34th Edition of the Goya Awards – Meeting with the composers nominated for the best original soundtrack

Yesterday, Friday, January 24, a special meeting was held in Malaga with the composers nominated for the best original soundtrack, in this 34th edition of the Goya Awards, which will be held in a few hours: Arturo Cardelús, Alberto Iglesias (absent due to illness), Pascal Gaigne, and Alejandro Amenábar; a meeting moderated by Luis Ivars (read news).


Reme Díaz attended this meeting, and offers us this special article, to tell us what was discussed there.


The celebration of the 34th Edition of the Goya Awards in Malaga today January 25, 2020 has come accompanied with a series of previous activities since last 13 and until January 24, which have allowed us to watch the projections of the nominated films, exhibitions and meetings with professionals of the sector like the one we enjoyed yesterday in the Auditorium of the Picasso Museum in Malaga with the composers nominated for the best original soundtrack.


The meeting began somewhat late because there was an incidence at the organizational level, among those attending the previous meeting with the directors and producers nominated for best Ibero-American film, people waiting in line in the rain and guests who also queued to get access. Finally, the auditorium was filled with admirers (many of them waiting to see especially Amenábar or Iglesias) and we were grateful to also reunite with some of the best of the Málaga music scene (Isabel Royán, Paloma Peñarrubia or Eneko Vadillo).


José Lebrero, Artistic Director of the Picasso Malaga Museum, made a brief introduction to the meeting, relating Picasso’s work to the cinema and recalling the close collaboration that the museum has been making with other events of the “Festival de Málaga. Cine en Español” since its beginning. He gave way to the presenter of the meeting, the composer and member of the Academy of Motion Picture Arts and Sciences of Spain Luis Ivars, and the guest composers: Arturo Cardelús, Pascal Gaigne, and Alejandro Amenábar. Alberto Iglesias’ assistance was planned but, to the greater disappointment of the audience, the composer had pneumonia and could not finally go. The public regretted not being able to meet closely one of the most awarded and recognized Spanish composers inside and outside our country, definitely one of the great claims of the meeting that hours ago kept the composer among the participants of the event in its advertising on social networks.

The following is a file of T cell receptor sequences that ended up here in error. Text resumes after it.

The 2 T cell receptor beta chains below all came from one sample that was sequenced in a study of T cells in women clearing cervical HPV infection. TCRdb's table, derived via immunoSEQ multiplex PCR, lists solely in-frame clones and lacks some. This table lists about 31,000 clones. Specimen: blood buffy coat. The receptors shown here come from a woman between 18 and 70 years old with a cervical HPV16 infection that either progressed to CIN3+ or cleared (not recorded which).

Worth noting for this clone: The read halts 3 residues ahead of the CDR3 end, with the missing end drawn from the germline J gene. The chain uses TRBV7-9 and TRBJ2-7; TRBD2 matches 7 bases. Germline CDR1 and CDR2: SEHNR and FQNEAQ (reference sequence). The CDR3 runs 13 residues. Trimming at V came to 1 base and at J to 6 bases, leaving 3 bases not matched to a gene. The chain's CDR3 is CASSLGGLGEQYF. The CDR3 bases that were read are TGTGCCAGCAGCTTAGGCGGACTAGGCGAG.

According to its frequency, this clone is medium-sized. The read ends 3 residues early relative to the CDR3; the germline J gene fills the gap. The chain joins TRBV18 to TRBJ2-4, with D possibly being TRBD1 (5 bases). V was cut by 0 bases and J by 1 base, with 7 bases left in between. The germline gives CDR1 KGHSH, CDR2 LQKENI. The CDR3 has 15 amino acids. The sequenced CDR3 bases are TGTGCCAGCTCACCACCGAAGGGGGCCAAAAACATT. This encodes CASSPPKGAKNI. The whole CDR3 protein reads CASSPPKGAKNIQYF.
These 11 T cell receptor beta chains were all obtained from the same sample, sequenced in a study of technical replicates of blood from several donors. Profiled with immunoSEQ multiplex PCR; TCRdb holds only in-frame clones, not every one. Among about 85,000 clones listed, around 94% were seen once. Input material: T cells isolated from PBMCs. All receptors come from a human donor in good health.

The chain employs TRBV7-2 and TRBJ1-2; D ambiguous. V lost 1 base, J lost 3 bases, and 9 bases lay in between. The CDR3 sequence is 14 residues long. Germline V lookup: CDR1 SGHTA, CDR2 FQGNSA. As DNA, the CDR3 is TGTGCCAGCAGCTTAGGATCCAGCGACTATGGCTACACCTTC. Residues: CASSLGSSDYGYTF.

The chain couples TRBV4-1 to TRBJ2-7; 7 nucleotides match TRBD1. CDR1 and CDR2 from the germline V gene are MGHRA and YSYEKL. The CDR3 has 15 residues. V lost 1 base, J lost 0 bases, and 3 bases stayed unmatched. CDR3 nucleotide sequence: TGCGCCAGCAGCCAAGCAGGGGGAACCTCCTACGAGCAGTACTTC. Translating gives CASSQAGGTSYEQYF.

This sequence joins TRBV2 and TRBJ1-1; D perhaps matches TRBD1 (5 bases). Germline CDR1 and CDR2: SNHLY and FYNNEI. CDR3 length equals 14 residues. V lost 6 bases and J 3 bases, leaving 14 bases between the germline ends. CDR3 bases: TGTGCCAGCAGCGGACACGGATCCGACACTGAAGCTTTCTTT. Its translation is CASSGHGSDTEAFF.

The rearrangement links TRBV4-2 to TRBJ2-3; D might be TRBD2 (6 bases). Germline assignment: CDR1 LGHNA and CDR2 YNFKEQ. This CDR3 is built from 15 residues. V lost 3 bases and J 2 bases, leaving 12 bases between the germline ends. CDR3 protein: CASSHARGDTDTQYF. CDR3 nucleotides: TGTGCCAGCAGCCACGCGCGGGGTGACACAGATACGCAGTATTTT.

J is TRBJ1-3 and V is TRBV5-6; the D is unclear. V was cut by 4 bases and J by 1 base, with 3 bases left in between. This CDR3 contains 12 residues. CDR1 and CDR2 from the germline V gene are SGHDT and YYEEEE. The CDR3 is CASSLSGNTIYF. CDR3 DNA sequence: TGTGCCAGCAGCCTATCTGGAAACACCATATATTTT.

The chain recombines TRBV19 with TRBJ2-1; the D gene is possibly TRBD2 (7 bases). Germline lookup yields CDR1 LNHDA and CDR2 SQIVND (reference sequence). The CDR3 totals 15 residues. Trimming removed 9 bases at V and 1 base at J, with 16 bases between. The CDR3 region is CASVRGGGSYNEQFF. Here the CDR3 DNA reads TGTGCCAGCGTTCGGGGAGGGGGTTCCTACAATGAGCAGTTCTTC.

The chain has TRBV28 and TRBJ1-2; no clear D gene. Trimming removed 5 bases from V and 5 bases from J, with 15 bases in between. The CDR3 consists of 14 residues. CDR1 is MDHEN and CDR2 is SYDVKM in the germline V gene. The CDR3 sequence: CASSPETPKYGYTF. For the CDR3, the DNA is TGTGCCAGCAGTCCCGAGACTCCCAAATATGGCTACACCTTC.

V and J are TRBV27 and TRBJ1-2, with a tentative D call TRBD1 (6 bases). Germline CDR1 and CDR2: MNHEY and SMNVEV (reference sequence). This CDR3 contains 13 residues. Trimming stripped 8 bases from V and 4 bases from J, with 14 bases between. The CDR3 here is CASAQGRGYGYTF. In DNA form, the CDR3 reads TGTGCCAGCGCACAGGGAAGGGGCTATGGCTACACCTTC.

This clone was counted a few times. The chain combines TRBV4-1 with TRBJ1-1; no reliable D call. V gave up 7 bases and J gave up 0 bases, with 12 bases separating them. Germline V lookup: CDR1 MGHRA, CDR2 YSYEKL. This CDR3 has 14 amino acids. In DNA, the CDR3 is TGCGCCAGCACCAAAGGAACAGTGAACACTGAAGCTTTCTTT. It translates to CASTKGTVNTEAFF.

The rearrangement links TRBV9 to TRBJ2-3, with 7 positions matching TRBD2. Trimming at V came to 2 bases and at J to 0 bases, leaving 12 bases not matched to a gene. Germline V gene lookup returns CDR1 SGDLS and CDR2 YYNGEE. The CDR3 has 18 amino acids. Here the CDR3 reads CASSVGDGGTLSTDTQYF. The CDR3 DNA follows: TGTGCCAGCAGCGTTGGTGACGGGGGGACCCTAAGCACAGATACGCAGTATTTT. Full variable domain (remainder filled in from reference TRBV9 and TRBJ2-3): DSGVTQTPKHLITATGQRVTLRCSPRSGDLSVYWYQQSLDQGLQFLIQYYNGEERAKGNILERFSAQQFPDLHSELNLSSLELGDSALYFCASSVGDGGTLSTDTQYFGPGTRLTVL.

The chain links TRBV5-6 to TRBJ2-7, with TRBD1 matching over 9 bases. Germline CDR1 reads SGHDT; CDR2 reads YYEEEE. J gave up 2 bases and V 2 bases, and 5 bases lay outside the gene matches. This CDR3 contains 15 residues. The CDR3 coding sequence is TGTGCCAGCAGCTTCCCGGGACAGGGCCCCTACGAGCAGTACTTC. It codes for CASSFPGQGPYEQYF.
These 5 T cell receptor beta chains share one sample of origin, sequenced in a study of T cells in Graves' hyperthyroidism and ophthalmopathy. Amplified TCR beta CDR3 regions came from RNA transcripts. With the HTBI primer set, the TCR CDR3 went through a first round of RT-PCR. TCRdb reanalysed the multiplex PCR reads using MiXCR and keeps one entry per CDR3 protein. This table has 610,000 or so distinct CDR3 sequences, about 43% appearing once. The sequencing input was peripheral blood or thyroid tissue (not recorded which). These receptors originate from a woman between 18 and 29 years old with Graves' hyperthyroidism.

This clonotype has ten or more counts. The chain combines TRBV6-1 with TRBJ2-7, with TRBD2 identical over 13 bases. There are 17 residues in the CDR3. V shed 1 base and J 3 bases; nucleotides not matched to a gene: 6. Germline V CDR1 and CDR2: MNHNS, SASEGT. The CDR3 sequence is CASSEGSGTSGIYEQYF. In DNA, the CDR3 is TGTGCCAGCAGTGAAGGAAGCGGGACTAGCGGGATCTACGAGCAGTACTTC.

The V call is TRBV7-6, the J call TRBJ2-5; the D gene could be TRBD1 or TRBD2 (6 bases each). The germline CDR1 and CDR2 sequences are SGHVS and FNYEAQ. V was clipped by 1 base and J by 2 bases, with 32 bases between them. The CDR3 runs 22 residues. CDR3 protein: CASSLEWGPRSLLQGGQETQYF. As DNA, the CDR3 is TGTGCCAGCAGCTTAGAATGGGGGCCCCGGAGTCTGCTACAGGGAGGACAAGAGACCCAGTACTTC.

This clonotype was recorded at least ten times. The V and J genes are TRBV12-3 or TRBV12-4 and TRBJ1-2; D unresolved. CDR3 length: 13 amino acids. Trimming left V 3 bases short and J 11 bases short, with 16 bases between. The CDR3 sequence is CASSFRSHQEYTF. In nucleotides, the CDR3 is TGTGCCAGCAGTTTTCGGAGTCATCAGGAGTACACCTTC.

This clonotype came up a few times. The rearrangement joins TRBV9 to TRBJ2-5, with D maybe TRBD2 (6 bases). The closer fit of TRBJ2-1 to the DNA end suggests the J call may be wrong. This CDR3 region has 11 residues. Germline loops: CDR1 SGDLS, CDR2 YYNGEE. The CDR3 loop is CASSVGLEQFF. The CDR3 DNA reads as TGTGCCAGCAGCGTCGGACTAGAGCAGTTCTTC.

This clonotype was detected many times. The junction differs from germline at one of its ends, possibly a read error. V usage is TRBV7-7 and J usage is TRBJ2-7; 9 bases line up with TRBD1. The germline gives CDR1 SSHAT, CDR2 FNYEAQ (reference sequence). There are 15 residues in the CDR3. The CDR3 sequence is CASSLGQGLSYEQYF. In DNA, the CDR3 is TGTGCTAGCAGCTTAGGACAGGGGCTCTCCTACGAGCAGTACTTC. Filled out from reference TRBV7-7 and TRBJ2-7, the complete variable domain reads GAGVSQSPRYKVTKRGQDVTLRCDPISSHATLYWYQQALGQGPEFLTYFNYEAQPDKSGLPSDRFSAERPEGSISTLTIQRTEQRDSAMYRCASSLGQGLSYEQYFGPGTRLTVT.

Unlike the meetings we attend in other festivals such as MOSMA, its format was based on an introduction of the composers by Luis Ivars and a brief explanation of the compositions or a comment by the musicians, without a colloquium at the end with the public (due to the delay of the start for reasons beyond the control of the participants) or without that panel-discussion format that allows dialogue and exchange of impressions so enriching in these events. However, the feeling on stage was distended and we enjoyed the comments and experiences of the composers.